Leadership presence is the means by which our internal feeling states are shared into our relationships.
Consider this thought experiment. You are walking down the sidewalk alone, at night. Someone is coming the other way on the same sidewalk, a hundred yards away. There’s nobody else around. How does this feel?
Well, how it feels depends on a lot of things. If you are a woman, and the other person is a man, it’s likely to be different than if it’s the other way around. We sense the race, gender, age, manner of walking of the other person. Our nervous systems, unbidden, manufacture stories about the other person and the situation that may be wildly inaccurate but which we believe to be factual. As our two bodies sense each other from a distance, we each assess the relative power and risk in the situation. By the time we are within 50 feet of each other, both of us know who is going to step off the curb and defer to the other. No language is needed. This is an example of a relational field.
Another example. We sit through a keynote with a compelling speaker. The speaker looks around the room, sensing the audience. She takes her time, changing her voice and cadence, injecting humor to shift the feeling in the room, using both animated movement and stillness in her body to produce affect and dynamism in the audience. We are spellbound, riveted. We feel our own energy and aliveness, knowing that the moment is special, and that the whole room feels it.
We could analyze what she is doing in terms of presentation skills and non-verbal communication techniques, which is part of the truth. However, it is more precise to say that she is attuned to the audience, that the audience senses this connectedness with her, and that collectively, we are experiencing a relational field within which something remarkable is happening.
Consider that our relationships are, in large part, interactions between biological systems. To pretend that communication is simply a matter of speaking the right words ignores millions of years
of biology and a lifetime of accumulated experience. Relational fields are the invisible, yet palpable fields of energy that connect us when we are present with someone.
Skillful leadership has this kind of attunement. Presence can unite. Presence can build relatedness and connection.
Rather than the traditional heroic model of leaders acting on the world, and shaping it according to our intentions, we begin to experience leadership as a deeper process of acting with the world.
Why should leaders in complexity be concerned with this? In short, our internal condition is a significant factor in the dynamics of complexity. Our nervous system is a component of the feedback loops that build or undermine a system’s resilience. Anxious, driven, and over-focused leaders reinforce teams and organizations that are themselves anxious, driven, and over-focused. Settled, open, creative, and optimistic leaders foster the same traits in the human systems around them.
In complexity, much is unpredictable. However, when we learn to de-link our internal state from this unpredictable context, we begin to embody states that are congruent with what we care about.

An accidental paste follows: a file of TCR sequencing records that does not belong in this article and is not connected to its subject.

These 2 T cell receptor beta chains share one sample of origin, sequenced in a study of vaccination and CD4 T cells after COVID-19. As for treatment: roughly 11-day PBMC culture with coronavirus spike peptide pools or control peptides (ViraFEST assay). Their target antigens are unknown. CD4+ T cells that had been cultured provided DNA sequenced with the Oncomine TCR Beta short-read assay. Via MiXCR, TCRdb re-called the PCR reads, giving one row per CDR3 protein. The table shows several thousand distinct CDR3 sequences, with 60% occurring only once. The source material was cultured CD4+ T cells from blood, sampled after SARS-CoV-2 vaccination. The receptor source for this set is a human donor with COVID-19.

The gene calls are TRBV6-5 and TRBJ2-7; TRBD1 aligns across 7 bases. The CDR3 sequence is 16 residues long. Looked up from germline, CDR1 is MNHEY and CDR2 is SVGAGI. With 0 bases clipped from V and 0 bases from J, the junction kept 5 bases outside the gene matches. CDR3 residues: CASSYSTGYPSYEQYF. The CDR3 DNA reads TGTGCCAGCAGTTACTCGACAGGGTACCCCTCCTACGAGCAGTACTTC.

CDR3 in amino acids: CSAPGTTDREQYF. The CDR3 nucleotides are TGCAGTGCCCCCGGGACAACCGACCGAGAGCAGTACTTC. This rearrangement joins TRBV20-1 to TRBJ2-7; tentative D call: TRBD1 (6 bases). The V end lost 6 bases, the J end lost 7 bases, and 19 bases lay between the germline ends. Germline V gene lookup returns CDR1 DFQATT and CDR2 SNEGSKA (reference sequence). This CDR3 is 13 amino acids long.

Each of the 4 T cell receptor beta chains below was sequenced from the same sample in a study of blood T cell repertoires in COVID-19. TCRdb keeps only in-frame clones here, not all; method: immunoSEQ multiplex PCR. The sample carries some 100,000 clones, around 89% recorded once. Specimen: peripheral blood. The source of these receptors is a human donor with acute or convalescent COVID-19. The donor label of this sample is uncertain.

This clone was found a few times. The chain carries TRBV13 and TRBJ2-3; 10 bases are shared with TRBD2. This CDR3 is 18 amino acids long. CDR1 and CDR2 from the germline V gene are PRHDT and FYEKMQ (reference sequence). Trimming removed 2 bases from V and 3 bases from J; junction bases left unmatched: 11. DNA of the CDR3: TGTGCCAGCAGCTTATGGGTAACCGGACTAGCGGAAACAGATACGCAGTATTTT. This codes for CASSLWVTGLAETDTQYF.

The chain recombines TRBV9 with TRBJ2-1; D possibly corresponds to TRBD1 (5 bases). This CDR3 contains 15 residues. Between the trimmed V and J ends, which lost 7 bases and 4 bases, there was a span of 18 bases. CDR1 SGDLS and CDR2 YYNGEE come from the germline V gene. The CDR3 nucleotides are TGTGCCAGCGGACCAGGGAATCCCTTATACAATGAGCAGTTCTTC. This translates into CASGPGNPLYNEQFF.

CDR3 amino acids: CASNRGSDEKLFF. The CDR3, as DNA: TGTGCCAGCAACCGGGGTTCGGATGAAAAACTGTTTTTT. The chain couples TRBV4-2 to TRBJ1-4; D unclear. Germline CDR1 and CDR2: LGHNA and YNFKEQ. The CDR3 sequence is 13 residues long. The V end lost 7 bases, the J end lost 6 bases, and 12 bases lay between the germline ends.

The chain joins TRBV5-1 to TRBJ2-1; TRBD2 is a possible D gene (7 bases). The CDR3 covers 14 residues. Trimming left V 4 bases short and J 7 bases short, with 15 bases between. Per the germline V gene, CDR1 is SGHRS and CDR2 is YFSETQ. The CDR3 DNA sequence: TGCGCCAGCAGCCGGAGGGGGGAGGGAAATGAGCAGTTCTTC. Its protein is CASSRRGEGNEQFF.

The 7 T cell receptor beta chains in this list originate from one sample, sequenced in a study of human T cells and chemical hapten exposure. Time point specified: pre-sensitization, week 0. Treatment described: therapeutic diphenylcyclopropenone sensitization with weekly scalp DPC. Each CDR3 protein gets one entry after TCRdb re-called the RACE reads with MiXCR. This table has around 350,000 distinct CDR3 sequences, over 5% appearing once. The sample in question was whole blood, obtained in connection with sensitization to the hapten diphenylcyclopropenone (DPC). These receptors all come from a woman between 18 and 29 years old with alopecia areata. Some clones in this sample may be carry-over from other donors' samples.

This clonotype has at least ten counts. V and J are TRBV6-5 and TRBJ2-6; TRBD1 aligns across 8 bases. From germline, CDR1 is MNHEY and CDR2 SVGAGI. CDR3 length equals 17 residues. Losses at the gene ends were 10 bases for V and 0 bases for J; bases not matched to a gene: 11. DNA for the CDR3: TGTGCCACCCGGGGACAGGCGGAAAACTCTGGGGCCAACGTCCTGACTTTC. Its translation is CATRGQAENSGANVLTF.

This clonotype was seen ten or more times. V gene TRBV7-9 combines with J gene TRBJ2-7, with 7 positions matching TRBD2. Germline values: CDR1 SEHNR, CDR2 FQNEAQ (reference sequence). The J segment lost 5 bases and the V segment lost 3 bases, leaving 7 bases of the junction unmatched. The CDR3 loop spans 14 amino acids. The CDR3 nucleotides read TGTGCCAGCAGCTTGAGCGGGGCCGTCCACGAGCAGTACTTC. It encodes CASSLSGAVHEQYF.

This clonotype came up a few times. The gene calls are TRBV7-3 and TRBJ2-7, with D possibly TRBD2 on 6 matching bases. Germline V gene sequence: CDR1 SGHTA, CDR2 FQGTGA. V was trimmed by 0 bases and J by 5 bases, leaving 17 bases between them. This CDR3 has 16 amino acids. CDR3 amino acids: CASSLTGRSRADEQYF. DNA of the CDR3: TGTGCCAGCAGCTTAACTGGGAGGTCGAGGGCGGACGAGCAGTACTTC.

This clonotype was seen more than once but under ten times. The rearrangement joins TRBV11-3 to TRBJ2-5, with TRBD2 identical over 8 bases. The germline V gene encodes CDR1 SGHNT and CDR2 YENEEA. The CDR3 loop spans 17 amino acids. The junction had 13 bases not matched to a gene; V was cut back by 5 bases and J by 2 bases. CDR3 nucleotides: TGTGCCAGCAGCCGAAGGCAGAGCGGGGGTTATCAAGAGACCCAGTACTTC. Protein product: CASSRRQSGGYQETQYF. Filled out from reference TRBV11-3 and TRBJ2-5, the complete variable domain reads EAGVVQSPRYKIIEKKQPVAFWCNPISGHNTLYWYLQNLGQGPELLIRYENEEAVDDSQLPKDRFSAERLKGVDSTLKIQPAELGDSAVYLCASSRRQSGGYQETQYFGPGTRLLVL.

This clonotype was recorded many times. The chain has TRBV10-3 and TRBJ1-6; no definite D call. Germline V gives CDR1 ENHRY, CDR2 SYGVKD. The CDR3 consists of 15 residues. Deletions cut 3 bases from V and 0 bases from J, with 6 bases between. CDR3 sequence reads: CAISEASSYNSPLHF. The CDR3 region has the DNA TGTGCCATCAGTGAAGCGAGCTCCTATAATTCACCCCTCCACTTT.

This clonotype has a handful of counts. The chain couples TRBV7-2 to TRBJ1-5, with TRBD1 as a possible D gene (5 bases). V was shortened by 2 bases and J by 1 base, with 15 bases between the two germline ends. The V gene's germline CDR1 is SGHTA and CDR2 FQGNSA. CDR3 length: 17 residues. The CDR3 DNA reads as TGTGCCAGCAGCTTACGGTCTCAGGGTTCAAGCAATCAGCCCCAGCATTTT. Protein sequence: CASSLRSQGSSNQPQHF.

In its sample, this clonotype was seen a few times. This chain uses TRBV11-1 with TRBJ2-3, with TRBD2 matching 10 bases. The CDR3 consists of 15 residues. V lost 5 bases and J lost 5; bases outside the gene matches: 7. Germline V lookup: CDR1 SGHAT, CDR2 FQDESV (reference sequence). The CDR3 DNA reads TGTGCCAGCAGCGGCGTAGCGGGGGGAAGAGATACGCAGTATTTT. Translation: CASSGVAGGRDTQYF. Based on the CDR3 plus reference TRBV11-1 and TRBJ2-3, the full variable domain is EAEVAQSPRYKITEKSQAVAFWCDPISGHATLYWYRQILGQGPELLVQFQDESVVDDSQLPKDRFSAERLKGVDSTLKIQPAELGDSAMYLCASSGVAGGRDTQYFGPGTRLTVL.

Because of the relational field, our internal state is transmittable and palpable to others. (The examples in this post illustrate this principle.) Through presence, our state of creativity, optimism, settledness, and resourcefulness becomes available to others. Our nervous system becomes a resource for others. We often can’t know solutions to the complex, intractable problems we are facing. Yet, we can reduce the pervasive anxiety and stress within ourselves, and through our presence, in the system around us.
A striking example was shared with me by Charles Casto, the Nuclear Regulatory Commission’s senior executive in Japan during the Fukushima disaster. According to Casto, the remarkable leadership of Naohiro Masuda was a significant factor in avoiding catastrophe.
Masuda was the superintendent at Fukushima Daichi’s sister nuclear plant 10 miles up the coast. The sister plant, Fukushima Daini, faced similar conditions after being overwhelmed by the 2011 tsunami.
Barking orders and jumping into crisis problem-solving would likely not have worked in the immediate aftermath. Faced with rapidly changing and terrifying realities (magnitude 7 aftershocks, power out, sharks in the parking lot, uncertain fates of loved ones, potential nuclear meltdown, etc.) Masuda was calm and measured. He provided updates on aftershocks, and simply waited until the immediate chaos had settled down, allowing staff members’ own sense-making processes to catch up to the realities, and then to move fast when needed. What might have seemed to some a slow reaction to a crisis situation actually became crucial to moving fast and efficiently when it was time to do so.
The more resourceful and congruent we become, the more our energy and presence begins to shape the relational field in which we are interacting. Our organizing principle as an individual becomes an organizing principle in the system. Our inner state becomes an attractor in the complex system of our context.
We are living in unprecedented times. The cross-currents of unpredictability are disruptive and, for some, terrifying. The humans with whom you live, work, and share benefit from the stability of your presence.
In fact, your presence is an important part of your response to what is happening around you.
- Who around you is stressed and anxious and ungrounded?
- How are you stabilizing yourself, in the face of what’s going on in your world?
- How might you extend your presence through the relational field around you in order
to be a resource to others?